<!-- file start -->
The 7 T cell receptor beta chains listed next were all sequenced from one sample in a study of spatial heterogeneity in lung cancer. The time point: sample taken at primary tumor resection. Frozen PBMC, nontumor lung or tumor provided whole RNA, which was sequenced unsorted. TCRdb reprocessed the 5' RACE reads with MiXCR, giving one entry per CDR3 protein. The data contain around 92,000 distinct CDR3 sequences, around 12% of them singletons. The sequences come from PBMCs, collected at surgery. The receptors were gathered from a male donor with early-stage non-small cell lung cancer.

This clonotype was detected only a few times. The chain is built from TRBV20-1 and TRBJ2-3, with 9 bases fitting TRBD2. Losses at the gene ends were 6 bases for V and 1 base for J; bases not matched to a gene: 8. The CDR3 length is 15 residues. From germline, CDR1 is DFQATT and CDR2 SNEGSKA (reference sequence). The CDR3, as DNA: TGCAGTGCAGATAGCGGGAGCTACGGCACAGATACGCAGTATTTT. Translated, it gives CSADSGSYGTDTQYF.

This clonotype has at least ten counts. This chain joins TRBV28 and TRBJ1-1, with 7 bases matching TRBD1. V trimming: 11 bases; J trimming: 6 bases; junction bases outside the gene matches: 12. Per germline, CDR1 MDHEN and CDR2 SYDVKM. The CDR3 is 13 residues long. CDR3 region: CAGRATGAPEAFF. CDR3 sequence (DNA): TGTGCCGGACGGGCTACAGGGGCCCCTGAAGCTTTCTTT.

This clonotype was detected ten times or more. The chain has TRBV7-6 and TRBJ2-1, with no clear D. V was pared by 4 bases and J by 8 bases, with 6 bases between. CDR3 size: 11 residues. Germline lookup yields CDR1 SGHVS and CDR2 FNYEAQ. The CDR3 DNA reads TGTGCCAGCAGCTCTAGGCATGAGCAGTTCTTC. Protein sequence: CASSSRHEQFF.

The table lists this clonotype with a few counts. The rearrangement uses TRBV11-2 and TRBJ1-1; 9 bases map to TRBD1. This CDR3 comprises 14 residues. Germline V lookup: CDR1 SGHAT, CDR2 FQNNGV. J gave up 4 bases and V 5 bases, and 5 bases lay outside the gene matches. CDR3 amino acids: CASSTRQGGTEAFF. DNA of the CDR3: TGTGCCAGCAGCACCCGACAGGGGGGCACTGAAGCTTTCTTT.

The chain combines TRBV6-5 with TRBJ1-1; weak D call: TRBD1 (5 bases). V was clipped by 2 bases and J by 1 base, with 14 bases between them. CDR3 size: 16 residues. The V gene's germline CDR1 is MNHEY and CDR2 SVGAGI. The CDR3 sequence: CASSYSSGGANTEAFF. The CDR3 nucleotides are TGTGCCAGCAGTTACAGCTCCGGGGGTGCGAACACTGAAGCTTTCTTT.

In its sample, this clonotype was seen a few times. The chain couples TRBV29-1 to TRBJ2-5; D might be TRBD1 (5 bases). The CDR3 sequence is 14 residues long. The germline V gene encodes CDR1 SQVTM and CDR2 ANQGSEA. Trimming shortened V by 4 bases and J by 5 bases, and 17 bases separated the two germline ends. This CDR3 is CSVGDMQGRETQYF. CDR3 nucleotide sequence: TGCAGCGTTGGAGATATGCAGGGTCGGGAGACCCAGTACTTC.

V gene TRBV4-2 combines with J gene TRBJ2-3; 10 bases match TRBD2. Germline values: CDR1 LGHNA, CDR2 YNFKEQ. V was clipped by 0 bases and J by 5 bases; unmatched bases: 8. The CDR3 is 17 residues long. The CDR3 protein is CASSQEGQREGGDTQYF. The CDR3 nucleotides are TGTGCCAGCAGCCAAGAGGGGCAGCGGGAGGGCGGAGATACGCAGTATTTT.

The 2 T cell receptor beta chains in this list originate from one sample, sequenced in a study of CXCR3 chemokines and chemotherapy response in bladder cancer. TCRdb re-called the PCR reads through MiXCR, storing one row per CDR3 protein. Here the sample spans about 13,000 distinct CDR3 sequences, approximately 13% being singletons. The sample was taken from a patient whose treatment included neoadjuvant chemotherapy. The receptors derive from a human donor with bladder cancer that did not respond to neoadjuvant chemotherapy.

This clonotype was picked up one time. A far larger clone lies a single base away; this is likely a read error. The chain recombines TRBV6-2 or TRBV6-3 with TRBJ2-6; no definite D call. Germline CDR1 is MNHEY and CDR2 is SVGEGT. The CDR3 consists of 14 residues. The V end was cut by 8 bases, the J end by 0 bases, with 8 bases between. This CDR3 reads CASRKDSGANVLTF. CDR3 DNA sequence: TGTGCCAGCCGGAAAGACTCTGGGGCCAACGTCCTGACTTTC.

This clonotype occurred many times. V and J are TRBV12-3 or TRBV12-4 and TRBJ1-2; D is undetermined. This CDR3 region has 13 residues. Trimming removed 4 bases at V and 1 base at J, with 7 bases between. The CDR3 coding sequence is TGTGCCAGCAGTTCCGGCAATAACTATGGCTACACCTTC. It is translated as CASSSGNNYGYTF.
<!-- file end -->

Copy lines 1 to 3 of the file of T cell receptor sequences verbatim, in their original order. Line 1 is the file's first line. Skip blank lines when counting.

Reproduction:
The 7 T cell receptor beta chains listed next were all sequenced from one sample in a study of spatial heterogeneity in lung cancer. The time point: sample taken at primary tumor resection. Frozen PBMC, nontumor lung or tumor provided whole RNA, which was sequenced unsorted. TCRdb reprocessed the 5' RACE reads with MiXCR, giving one entry per CDR3 protein. The data contain around 92,000 distinct CDR3 sequences, around 12% of them singletons. The sequences come from PBMCs, collected at surgery. The receptors were gathered from a male donor with early-stage non-small cell lung cancer.

This clonotype was detected only a few times. The chain is built from TRBV20-1 and TRBJ2-3, with 9 bases fitting TRBD2. Losses at the gene ends were 6 bases for V and 1 base for J; bases not matched to a gene: 8. The CDR3 length is 15 residues. From germline, CDR1 is DFQATT and CDR2 SNEGSKA (reference sequence). The CDR3, as DNA: TGCAGTGCAGATAGCGGGAGCTACGGCACAGATACGCAGTATTTT. Translated, it gives CSADSGSYGTDTQYF.

This clonotype has at least ten counts. This chain joins TRBV28 and TRBJ1-1, with 7 bases matching TRBD1. V trimming: 11 bases; J trimming: 6 bases; junction bases outside the gene matches: 12. Per germline, CDR1 MDHEN and CDR2 SYDVKM. The CDR3 is 13 residues long. CDR3 region: CAGRATGAPEAFF. CDR3 sequence (DNA): TGTGCCGGACGGGCTACAGGGGCCCCTGAAGCTTTCTTT.